“In America, they said earlier that sanctions will tear the Russian economy apart. Now they have stopped saying this. Inflation has stabilized, reserves are growing, capital outflows declined sharply,” he said.
In January, US President Barack Obama said that sanctions had left“Russia isolated, with its economy in tatters.”
According to Siluanov, inflation in Russia has slowed down to 7 percent, from 12.9 percent last year. “We expect it to reduce to about 6 percent by year’s end, or, perhaps, even less,” the minister said.
The Finance Ministry intends to cut the country’s budget deficit to 3 percent, but this will be a difficult task, because this target was set at an average annual oil price of $50, Siluanov said.
His ministry is now working on how to improve the collection of excise duties on alcohol and plans to increase the budget income in this sector by at least 10 percent.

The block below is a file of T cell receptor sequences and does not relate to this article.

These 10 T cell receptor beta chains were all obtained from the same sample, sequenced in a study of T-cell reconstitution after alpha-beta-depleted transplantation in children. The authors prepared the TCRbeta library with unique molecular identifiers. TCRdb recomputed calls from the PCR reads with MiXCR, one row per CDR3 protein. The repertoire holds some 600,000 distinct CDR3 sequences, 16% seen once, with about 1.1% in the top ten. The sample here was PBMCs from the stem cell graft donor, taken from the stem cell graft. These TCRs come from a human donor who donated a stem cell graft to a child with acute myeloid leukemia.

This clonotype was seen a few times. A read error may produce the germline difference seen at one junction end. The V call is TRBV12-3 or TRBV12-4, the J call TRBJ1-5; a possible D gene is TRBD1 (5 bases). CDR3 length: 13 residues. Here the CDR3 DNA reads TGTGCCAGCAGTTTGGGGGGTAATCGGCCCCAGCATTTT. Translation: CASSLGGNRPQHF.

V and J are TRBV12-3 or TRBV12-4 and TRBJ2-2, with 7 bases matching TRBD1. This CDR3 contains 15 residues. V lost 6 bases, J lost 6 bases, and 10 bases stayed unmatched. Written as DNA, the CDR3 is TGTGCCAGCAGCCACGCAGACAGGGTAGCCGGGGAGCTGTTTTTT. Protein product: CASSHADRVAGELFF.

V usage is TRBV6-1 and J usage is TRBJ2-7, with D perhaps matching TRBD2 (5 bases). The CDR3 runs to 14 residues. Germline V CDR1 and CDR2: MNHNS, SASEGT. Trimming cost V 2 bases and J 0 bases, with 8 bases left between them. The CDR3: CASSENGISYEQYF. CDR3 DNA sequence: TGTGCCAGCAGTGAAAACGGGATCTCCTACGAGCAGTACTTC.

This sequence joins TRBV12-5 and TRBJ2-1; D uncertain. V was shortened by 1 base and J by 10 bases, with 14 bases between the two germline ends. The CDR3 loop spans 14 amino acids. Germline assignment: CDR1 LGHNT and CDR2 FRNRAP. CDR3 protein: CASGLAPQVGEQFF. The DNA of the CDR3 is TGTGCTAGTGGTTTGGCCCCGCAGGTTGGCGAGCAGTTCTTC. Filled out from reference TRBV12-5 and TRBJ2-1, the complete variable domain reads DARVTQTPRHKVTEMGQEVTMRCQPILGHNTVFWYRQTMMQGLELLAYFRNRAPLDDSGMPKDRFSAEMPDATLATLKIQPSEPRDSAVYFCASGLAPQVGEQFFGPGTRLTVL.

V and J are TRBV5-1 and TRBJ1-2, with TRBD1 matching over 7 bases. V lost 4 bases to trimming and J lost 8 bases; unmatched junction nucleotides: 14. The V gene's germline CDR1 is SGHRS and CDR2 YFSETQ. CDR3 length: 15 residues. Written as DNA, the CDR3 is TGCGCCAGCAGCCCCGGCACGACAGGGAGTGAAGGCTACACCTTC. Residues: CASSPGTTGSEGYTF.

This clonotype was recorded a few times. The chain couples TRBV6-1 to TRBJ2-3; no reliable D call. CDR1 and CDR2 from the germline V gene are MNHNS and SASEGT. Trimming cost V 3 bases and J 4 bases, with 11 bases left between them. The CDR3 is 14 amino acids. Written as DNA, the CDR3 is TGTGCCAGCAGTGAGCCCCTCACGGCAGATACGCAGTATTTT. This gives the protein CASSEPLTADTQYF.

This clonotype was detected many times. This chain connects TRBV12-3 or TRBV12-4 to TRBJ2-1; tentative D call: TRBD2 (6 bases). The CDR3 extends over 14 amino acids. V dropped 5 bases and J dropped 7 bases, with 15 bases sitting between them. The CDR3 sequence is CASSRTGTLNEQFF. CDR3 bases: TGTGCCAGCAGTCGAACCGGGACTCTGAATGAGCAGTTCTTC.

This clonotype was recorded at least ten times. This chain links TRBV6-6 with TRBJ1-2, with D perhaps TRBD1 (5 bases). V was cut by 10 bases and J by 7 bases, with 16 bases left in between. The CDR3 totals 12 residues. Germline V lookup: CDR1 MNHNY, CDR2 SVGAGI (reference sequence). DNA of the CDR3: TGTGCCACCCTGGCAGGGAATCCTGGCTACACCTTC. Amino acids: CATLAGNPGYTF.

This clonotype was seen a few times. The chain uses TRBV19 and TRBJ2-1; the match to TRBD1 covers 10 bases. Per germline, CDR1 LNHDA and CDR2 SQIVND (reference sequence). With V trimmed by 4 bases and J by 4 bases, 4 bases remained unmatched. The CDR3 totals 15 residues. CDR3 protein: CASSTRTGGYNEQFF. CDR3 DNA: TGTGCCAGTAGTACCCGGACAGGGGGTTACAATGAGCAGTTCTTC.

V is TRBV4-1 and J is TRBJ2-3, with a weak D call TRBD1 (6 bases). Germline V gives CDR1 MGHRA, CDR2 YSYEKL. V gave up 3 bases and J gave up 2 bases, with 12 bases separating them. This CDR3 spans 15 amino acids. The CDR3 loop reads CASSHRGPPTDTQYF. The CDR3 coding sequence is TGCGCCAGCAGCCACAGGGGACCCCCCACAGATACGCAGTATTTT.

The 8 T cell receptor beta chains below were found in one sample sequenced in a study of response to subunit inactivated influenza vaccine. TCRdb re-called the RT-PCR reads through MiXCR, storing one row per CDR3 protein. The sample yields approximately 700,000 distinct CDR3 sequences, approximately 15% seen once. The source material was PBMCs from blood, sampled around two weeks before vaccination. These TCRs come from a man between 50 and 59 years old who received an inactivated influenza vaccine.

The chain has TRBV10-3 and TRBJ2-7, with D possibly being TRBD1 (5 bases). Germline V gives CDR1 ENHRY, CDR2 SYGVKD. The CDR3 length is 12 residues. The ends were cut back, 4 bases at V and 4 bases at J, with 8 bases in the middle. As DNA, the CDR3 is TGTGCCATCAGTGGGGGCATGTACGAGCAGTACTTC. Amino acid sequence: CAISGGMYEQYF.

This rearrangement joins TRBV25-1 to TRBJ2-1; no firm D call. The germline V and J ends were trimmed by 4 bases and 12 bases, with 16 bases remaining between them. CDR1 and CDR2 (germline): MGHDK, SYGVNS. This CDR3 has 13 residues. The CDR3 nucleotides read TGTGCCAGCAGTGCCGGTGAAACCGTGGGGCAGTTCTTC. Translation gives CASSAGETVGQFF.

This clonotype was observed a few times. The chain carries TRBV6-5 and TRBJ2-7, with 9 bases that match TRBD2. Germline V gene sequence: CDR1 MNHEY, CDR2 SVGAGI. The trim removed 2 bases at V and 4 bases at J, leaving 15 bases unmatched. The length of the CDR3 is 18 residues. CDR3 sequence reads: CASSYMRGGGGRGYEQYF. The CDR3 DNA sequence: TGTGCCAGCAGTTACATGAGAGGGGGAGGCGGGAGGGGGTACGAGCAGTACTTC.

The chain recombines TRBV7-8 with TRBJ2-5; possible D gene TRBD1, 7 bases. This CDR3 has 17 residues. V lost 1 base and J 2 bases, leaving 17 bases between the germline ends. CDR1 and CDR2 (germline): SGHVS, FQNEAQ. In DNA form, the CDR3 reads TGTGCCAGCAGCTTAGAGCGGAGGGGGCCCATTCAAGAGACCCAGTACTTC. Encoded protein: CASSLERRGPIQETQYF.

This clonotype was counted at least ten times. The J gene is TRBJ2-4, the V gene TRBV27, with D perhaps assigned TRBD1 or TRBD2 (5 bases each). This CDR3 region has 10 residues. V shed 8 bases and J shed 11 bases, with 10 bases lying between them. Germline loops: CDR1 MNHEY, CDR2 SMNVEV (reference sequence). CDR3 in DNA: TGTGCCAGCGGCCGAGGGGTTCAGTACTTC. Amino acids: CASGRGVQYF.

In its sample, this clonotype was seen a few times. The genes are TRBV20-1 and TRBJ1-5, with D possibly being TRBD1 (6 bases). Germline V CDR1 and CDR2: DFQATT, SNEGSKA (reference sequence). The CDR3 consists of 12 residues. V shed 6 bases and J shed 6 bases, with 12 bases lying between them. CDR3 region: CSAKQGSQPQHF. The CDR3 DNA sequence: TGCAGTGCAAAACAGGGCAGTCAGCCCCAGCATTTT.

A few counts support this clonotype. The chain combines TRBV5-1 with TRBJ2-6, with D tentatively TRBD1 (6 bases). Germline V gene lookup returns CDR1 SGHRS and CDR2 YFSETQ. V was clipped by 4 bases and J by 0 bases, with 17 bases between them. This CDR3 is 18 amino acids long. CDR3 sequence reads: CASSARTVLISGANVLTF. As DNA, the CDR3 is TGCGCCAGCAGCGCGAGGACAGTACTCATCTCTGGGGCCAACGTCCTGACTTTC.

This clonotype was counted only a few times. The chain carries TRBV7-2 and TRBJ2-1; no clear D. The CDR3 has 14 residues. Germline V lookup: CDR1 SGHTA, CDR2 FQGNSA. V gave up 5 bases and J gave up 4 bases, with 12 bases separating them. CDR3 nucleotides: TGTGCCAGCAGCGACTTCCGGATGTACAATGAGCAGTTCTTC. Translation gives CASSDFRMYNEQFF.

However, getting access to foreign investment is not crucial for the Russian budget, Siluanov said. “We will find sources for financing the budget deficit in the Russian financial market. It’s only $3 billion. I recall that in previous years we went with much higher borrowing,” he added.
Speaking about Ukraine’s $3 billion debt to Russia, Siluanov said Moscow would suggest that the IMF’s aid program to Kiev should include paying off the debt.
In February, Russia filed a lawsuit against Ukraine in the High Court in London. Moscow is demanding Kiev repay the $3 billion debt, plus $75 million in interest.